Wednesday, November 11, 2009


"Success usually comes to those who are too busy to be looking for it." - Henry David Thoreau

Besides thinking of our Veterans, which included reading about, and posting an article about Veteran’s Day on facebook, I also wanted to spend the day off being productive. Did I accomplish my goal? You be the judge.

10. Number of submissions sent via e-mail this morning

9. Number of submissions I sent this morning still pending (I already

received one auto-reply e-mail that the agency is not accepting

admissions until February 2010)

8. Quantity of dishes fed to four children for breakfast and lunch

7. Number of hours I had four children since waking up this morning, until

two of them were picked up by their mother

6. Areas that were cleaned by children and me

5. Quantity of main dishes, soups, and sides made for dinner tonight for

my children, and separately for a friend, my husband, and me

4. Number of children in my house since 7pm last night

3. Times that the dishwasher was emptied and reloaded

2. Loads of laundry washed, hung, dried, and folded + types of

seafood purchased at the fish store

1. One tired chick.

0. Amount of jobs to apply for, after searching the Internet

I can’t tell if the Thoreau quote applies to me in a positive or negative way. If I’m busy looking for a job and submitting manuscripts, will that make me successful? Or does the very act of looking make me less likely to be successful? If I don’t look, how are employers, agents, and publishers supposed to find me? What should I be busy doing instead? Perhaps I should have found a better quote. Thoreau has helped me in the past, but this time, I think he’s too ambiguous. Will the mere fact that I was busy ensure success? We’ll see, Mr. Thoreau.


  1. Insane! What's your secret...I can't even manage 1 child and 1 small hound.

  2. Thanks. I don't know the age of your child, but I wouldn't have been able to do this with a baby or toddler. At my children’s ages they're (usually) able to keep themselves occupied. And I have a cat, which is lower-maintenance than a dog. Most days are not this productive, and I was cranky by 6pm - especially when the frittata wouldn't set.

  3. Heheh, this is like that Paul C's quote game.

    My understanding of the quote interprets it as an observation of a trend: people who single-mindedly strive to achieve something succeed more often than everyone else.

    There is no statement of absolutes in his sentence. In effect, it boils down to: if you try real hard you have better chances of succeeding.

    Put like that it seems obvious, doesn't it?

    You are striving and you are working hard to get what you want, you have better chances of succeeding than someone who isn't. So I guess that would make the quote apply to you in a neutral/positive way...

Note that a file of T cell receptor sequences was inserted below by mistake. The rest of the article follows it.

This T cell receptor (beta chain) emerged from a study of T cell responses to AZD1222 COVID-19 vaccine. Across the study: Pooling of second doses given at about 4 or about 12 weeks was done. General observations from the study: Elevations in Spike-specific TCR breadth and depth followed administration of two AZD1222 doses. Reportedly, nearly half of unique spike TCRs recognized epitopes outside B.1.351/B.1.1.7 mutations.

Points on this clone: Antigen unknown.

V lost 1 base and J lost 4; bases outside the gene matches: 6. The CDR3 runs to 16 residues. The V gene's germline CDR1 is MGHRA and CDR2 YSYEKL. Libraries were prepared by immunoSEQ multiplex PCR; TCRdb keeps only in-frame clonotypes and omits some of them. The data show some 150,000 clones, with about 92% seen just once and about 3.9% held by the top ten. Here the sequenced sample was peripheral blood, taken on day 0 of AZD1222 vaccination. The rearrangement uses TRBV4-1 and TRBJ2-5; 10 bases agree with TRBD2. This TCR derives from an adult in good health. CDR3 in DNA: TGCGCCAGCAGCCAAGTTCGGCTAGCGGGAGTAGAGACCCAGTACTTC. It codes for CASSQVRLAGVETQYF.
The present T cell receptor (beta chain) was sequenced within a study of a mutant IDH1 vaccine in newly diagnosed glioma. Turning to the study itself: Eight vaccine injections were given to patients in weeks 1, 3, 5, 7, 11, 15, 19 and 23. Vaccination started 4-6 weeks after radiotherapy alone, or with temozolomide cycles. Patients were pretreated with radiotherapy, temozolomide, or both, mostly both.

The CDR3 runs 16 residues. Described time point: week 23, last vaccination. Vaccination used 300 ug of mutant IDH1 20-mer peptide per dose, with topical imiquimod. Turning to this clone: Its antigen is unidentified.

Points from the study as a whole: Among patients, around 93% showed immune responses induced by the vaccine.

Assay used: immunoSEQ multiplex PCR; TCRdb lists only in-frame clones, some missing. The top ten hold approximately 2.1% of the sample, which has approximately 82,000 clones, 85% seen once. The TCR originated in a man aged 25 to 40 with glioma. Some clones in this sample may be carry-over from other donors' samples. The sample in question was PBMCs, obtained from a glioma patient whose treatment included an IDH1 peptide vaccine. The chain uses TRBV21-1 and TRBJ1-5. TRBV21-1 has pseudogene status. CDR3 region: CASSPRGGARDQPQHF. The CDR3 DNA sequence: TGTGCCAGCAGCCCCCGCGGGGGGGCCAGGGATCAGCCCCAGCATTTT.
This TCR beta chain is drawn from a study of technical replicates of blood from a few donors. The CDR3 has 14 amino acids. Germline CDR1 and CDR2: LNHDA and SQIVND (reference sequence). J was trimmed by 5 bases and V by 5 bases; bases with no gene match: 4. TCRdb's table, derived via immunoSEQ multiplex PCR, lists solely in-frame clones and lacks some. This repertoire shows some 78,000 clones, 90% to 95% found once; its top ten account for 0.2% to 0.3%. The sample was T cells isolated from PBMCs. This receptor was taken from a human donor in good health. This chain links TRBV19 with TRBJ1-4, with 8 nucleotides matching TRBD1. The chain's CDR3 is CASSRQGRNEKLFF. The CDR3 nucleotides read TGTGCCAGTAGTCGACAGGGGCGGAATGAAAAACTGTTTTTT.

4. Alesa, I forgot about this post. The quote does remind me of Paul C's quote game. Some of his quotes were much harder to figure out.

    Excellent explanation. I figured it was something like that. But I thought it was funnier to be confused by its vague message.

  5. They were? I thought they were all pretty self explanatory... And I was surprised when I read in the comments that everyone didn't think so.
    Maybe being raised on koans has given me a talent for it. Or maybe I just misinterpreted them all. : j If I did, Paul didn't mention it. Heheh.

    You're right it is funnier.

  6. Alesa, as I've already mentioned on your blog, you're smarter than me. Of course you understood them all.

  7. You're the second blogger to tell me something like that in the space a few weeks.

    I wonder what gives people that impression (my methodical approach to things perhaps).

    I'm not sure I'm comfortable with it... What am I going to do when people expect me to say intelligent stuff? Oh oh, I know! I'll fake it!
    "Yes, yes... wisdom- Wisdom is like wet cat food. It smells the same regardless of whether you buy the pricey stuff or not."
    Hmm, maybe my plan leaves somthing to be desired. ; j

    As for quotes... Well, quotes are like stories.
    They're often taken out of the context that gives them full meaning. If you imagine the context it's a lot easier to grok.

    Maybe Thoreau is was telling someone that instead of dreaming/fantasizing about achieving some nebulous idea of success they should strive for excellence in their chosen field?

    He's an interesting guy! I had never heard about it until I looked up reading this post.

  8. Thoreau, Twain, and Wilde are my favorite quote sources.

    The eloquence of your argument argues against your assertion about intelligence. Sorry!

  9. Wilde and Twain are great sources of quotes... Wit and sarcasm beautifully combined with humor and irreverence.
    I tend to go to fictional characters for quotes because i can't remember quotes unless they are part of a story (and not many at that). : j

  10. Fiction is a good source. I've done that a couple of times. Movies and songs sometimes have the quote I'm looking for too. Quote hunting is one of the best parts of writing my posts.